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South Carolina vs. Vanderbilt 2017: Five observations from Saturday’s 34-27 win

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Vanderbilt is never easy, but once again South Carolina finds a way to pull through

NCAA Football: Vanderbilt at South Carolina Jeff Blake-USA TODAY Sports

No matter how good South Carolina is or how bad Vanderbilt is in one particular season, the match up between the two is always too close for comfort — specifically for Gamecock fans.

Saturday was the fifth time in the last six seasons Vanderbilt had fought South Carolina to a result with less than a ten point margin. The 34-27 score also marks the most points Vanderbilt’s scored on South Carolina since 2014 when Dylan Thompson was having to outgun every offense he faced because South Carolina’s defense was a roaring trash heap.

For whatever reason South Carolina can never seem to put away Vanderbilt. But I digress, let’s focus on the matter at hand. Five things I noticed in this latest wacky installment against Vanderbilt.

NCAA Football: Vanderbilt at South Carolina Jeff Blake-USA TODAY Sports

Jake Bentley’s best

2017 for Jake Bentley has been interesting to say the least. His raw numbers would indicate he’s having a fine season, but when you watch him on film the inconsistencies in accuracy and decision making are more than apparent. Coming in to Saturday’s game, I thought the last definitive “good” game Bentley played was against NC State.

However Saturday he topped that NC State performance by getting things done on the ground and through the air. On both zone-read scores the Vandy defense sold all in on the dive, leaving Bentley to show some nice open-field maneuvers to score two touchdowns.

Through the air Bentley showed great pocket presence and consistently delivered the ball with accuracy. It was refreshing to see Bentley will the team to victory after having some lackluster weeks prior. He’ll need to carry every bit of that performance over if South Carolina wants a prayer of beating Georgia next week.

AJ Turner... No. 1?

South Carolina’s run game has been a big weakness throughout the season. Credit much of that to a banged up offensive line that struggles to keep running lanes open, but outside of a few splash moments from Ty’son Williams the Gamecocks have not found an answer for the run game — until now it would seem.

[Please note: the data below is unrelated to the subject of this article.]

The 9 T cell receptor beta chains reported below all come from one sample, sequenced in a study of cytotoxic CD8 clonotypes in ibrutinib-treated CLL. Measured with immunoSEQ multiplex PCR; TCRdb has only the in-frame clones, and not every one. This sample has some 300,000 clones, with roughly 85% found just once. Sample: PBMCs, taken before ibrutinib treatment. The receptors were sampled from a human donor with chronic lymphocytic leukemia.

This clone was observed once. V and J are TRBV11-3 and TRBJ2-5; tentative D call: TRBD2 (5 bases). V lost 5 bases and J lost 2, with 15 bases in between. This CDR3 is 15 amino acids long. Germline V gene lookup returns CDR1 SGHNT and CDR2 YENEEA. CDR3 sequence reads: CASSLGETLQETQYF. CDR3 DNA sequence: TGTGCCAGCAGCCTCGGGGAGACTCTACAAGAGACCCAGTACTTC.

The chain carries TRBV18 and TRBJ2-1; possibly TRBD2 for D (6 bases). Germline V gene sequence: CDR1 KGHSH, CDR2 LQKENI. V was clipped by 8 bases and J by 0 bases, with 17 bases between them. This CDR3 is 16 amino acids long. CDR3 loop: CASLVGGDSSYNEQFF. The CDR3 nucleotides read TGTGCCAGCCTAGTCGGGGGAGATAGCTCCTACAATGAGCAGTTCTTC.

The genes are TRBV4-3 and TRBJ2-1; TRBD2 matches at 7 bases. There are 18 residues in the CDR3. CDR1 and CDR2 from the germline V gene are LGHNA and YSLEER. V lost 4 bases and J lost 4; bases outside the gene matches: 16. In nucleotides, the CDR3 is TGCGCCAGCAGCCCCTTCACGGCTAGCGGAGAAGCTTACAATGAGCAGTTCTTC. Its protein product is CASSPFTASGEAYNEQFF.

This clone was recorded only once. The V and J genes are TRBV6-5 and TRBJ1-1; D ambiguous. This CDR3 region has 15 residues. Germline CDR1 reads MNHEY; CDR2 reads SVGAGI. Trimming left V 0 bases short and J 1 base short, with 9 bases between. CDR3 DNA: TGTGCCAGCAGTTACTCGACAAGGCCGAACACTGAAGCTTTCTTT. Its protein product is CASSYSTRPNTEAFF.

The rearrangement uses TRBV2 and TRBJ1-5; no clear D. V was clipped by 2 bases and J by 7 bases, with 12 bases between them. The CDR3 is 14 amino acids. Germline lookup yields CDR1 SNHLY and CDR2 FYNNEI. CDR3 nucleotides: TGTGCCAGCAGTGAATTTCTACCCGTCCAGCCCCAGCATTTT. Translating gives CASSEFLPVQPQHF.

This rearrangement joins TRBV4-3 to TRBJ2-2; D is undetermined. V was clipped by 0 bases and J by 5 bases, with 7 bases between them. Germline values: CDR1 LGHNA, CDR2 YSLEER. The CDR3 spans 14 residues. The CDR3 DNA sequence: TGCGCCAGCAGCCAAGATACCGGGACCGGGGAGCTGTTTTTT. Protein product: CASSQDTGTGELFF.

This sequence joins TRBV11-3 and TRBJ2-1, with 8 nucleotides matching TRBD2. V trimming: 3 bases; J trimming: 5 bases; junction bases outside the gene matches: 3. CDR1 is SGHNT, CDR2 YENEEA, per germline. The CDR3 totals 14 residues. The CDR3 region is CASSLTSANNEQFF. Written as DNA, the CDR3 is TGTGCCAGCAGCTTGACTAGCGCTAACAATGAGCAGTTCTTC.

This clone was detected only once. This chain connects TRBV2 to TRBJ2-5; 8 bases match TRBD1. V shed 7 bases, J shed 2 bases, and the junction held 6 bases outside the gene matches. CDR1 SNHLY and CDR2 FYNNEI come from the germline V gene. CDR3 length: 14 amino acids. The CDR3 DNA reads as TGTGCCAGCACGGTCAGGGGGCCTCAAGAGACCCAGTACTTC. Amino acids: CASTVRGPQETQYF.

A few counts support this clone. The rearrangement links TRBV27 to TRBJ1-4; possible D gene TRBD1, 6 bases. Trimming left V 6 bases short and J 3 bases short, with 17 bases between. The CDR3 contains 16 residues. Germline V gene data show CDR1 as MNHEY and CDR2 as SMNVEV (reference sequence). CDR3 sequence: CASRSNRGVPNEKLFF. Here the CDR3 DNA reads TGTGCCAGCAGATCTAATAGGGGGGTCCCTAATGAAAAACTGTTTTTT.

This makes two games in a row now where AJ Turner, who started the season as the third-string back, has emerged as a consistent threat out of the backfield. Against Tennessee he replaced an injured Rico Dowdle and picked up the game’s only touchdown and this week rushed for 121 yards with another touchdown.

Prior to the Vandy game Tuner had rushed for 60 yards on 20 carries. In his last two games he’s rushed for 207 yards on 29 carries. I don’t think two games makes a trend, but Turner has given the offense a new dimension that I thought Ty’son Williams was going to give them.

Disappearing pass rush

The Tennessee game had given me an inkling of hope South Carolina had finally figured out how to generate a pass rush. DJ Wonnum had a great game, while other rotation guys like Taylor Stallworth and Kier Thomas had started to show their ability to make splash plays in the backfield as well.

Vanderbilt wasn’t having any of that. South Carolina had just two pressures on 49 pass attempts by Kyle Shurmur and they both came on blitzes by linebackers. Granted, Vanderbilt was doing whatever they could to get the ball out of Shurmur’s hands in less than two seconds but that same tactic didn’t stop SC from getting pressure at Tennessee a week ago.

Vanderbilt was able to pass for four touchdowns because Shurmur could sit in the pocket at his own leisure to dink-and-dunk all around South Carolina’s defense. The pass rush has been inconsistent at points, but against Vandy I thought they’d at least be able to get pressure with four guys. I was wrong.

Shi Smith is Deebo Jr.

It’s hard not to watch No. 13 play football and see resemblances to No. 1 for South Carolina. They’re around the same height, weight, both share similar skill sets and even grew up in the Spartanburg area of South Carolina. Shi Smith is young, but you can’t help but see a little Deebo in the budding freshman from Union, SC.

Smith put together his best day in a Gamecock uniform Saturday, catching five passes for 76 yards and a touchdown where he absolutely roasted a nickel corner on a fade route from the slot. The coaching staff doesn’t have him returning kicks or running jet sweeps yet, but he looks to have the pass catching part down.

More importantly, the emergence of Smith has helped ease the pain of losing Deebo. I have my doubts if he ever returns this season, so if he doesn’t it should give Gamecock fans some piece of mind there is some talent in the reserves if Deebo decides to declare for the draft.

Targeting palooza

It’s hard not to walk away from Saturday’s game and have your understanding of what a targeting penalty is totally altered. Here’s what I understand: if you lead with the crown of your helmet and strike an opponent with it head on, that’s targeting. However, the more I watch football the less I seem to understand about the rule.

The first targeting penalty Vanderbilt was given they guy led with his shoulder, not his head. But he was ejected. The second targeting penalty was a late hit on Bentley for sure, but I though the head to head contact was accidental. But that player was ejected too.

But later in the game Bentley slid down by the sideline and a Vanderbilt player absolutely ducked his head and clocked Bentley while he was on the ground. No targeting. While I understand why we need the rule, the officials can never seem to get it right. It makes the viewing experience very frustrating and I don’t know how we fix a rule where it’s up to an official’s opinion to make the right call.